"[These artists are usually being] seen at OCAD downtown or in Art Toronto. These [are often] unattainable and unreachable places for the community. They don't go to these places."

    "So when you think of where Ebony G. Patterson has been placed in our city... there's a disconnect."

    "A lot of that was in the forethought when putting in my pitch to the city. That's why I came up with Queens and Kings in Scarborough."

    The power of representation

    McKenzie-Barnes is only too aware of the power of representation. As a young woman, she remembers being immensely inspired by seeing Sway Magazine, the African-Canadian-focused glossy magazine formerly published by Torstar, in the green boxes on the streets of the city. 

    As a graphic design student at the time, her goal was to work for the magazine.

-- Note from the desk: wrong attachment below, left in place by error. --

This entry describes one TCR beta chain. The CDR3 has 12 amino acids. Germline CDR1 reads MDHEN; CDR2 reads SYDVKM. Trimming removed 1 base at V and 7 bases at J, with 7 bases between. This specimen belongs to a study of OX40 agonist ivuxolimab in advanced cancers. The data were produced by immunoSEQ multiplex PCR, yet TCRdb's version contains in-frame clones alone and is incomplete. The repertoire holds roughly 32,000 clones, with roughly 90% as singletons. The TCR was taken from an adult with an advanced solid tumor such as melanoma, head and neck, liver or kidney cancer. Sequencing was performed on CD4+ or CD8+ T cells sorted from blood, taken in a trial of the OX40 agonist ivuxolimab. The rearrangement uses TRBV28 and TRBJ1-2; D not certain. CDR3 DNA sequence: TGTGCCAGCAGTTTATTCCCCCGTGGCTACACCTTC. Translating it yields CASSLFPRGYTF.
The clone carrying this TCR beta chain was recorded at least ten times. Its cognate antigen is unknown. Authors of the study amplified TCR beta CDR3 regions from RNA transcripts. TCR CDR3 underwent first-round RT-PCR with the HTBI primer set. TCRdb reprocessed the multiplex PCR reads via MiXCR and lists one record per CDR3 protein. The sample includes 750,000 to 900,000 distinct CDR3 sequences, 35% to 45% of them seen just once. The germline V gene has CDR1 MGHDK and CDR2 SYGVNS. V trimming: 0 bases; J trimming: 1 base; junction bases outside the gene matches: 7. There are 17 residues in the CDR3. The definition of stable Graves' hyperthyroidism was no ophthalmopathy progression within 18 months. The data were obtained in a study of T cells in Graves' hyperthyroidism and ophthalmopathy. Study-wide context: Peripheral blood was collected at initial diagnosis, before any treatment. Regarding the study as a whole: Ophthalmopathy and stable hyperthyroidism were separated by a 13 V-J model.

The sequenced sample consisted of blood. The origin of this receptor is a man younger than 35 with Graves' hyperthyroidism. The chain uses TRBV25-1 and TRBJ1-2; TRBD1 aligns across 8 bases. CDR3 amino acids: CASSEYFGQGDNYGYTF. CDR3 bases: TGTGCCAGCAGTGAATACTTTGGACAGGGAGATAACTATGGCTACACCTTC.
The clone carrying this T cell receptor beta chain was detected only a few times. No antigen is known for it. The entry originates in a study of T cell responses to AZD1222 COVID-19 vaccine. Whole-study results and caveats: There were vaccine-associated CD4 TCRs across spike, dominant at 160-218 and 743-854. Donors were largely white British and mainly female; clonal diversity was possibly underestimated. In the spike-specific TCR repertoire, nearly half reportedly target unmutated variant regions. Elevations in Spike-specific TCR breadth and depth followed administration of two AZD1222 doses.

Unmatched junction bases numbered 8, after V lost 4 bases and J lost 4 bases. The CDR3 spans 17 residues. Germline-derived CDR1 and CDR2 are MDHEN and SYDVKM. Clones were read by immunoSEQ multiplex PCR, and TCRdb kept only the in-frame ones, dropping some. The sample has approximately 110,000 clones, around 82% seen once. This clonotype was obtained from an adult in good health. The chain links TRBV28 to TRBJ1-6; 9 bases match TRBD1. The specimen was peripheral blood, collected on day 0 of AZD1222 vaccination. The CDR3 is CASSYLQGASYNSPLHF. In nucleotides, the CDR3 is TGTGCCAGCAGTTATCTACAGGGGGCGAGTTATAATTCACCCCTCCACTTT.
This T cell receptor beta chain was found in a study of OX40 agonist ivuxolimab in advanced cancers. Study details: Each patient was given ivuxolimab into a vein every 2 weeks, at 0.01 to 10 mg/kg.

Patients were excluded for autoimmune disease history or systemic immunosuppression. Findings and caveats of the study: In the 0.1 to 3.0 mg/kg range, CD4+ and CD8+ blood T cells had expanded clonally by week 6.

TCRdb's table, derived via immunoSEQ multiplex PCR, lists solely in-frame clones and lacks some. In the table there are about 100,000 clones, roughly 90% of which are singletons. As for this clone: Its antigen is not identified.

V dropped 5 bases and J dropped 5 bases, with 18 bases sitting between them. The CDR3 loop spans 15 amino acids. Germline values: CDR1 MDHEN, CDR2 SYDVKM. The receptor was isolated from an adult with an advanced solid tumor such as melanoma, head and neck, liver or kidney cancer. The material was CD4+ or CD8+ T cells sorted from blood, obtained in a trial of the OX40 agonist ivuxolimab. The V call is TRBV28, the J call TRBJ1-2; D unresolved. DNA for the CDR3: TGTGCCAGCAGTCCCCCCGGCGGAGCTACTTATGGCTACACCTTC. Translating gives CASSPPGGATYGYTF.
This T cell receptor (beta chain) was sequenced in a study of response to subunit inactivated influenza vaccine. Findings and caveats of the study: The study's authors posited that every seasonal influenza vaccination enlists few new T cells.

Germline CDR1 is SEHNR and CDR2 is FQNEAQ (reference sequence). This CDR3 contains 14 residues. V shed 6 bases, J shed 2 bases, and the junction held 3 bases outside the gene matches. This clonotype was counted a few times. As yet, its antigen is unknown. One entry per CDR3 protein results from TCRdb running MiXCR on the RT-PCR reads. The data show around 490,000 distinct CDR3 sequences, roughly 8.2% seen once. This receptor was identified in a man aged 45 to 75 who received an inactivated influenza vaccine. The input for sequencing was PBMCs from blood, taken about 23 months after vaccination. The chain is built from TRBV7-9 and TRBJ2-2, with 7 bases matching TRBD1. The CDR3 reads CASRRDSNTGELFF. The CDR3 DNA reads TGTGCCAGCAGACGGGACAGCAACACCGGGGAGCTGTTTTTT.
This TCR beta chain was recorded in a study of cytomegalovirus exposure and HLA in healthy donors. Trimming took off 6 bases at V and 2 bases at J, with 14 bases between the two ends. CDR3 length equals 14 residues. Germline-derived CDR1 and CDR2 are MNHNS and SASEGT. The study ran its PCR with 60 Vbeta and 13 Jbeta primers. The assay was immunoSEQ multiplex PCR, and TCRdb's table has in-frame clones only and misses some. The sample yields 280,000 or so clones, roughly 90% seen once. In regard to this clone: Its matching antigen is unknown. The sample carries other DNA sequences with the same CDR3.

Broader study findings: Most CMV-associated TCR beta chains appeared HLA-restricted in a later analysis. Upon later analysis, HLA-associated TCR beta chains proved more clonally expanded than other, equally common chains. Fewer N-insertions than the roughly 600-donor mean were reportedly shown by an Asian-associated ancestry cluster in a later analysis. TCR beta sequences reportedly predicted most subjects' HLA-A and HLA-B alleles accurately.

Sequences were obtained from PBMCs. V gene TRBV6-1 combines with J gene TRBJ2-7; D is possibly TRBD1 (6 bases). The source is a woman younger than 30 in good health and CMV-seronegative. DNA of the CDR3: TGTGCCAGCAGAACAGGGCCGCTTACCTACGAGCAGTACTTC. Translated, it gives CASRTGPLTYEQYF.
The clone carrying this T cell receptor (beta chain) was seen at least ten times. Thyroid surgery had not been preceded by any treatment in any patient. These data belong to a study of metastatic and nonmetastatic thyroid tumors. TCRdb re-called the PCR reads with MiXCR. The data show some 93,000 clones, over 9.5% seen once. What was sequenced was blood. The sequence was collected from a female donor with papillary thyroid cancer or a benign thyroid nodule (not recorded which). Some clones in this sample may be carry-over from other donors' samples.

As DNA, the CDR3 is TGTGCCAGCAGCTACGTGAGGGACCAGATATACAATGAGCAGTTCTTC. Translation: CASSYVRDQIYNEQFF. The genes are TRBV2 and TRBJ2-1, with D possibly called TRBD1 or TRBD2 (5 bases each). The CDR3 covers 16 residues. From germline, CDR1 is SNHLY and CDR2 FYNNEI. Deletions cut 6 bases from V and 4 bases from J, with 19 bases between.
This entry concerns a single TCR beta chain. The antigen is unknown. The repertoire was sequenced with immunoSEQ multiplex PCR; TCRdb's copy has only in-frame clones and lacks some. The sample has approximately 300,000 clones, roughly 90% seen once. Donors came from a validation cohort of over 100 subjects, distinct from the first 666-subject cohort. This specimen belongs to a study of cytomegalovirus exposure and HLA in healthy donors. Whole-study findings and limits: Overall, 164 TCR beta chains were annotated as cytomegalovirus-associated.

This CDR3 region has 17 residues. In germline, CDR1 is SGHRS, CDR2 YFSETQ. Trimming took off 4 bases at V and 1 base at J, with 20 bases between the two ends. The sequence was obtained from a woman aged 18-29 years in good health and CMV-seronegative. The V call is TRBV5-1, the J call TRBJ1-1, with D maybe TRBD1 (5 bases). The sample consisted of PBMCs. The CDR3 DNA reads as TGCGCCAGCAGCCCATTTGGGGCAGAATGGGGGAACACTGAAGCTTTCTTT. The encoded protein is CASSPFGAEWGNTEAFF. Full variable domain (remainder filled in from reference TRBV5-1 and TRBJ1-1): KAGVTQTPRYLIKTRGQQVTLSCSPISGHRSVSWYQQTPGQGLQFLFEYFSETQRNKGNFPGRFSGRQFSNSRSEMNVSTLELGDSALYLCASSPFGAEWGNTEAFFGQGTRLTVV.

"That was the only space, as a young person, where I ever saw a reflection of myself. I saw this as something that I could look to. [It had] meaning to me as a young person of colour," as she recounted.

    She eventually reached her goal of working for the magazine.

    "Sway Magazine was that one publication where I got to bang out work that was a reflection of myself and where I saw myself fit."

    Breaking down creative doors

    "Outside of [Sway], every other job I got agency-wise — graphic design jobs, in-house design jobs — [had] very minimal reflections of myself within the work and within my peers. You kind of learn to navigate in it because "it is" a job. As a young black person, you cannot allow that to be a hindrance if this is your chosen field."

    Having gained nine years of experience in the corporate agency world, McKenzie-Barnes has gone on to work as a creative strategist and creative director on large international campaigns such as the Scotiabank Pride marketing initiative. She's currently the Director of Creative Operations at FleishmanHillard HighRoad.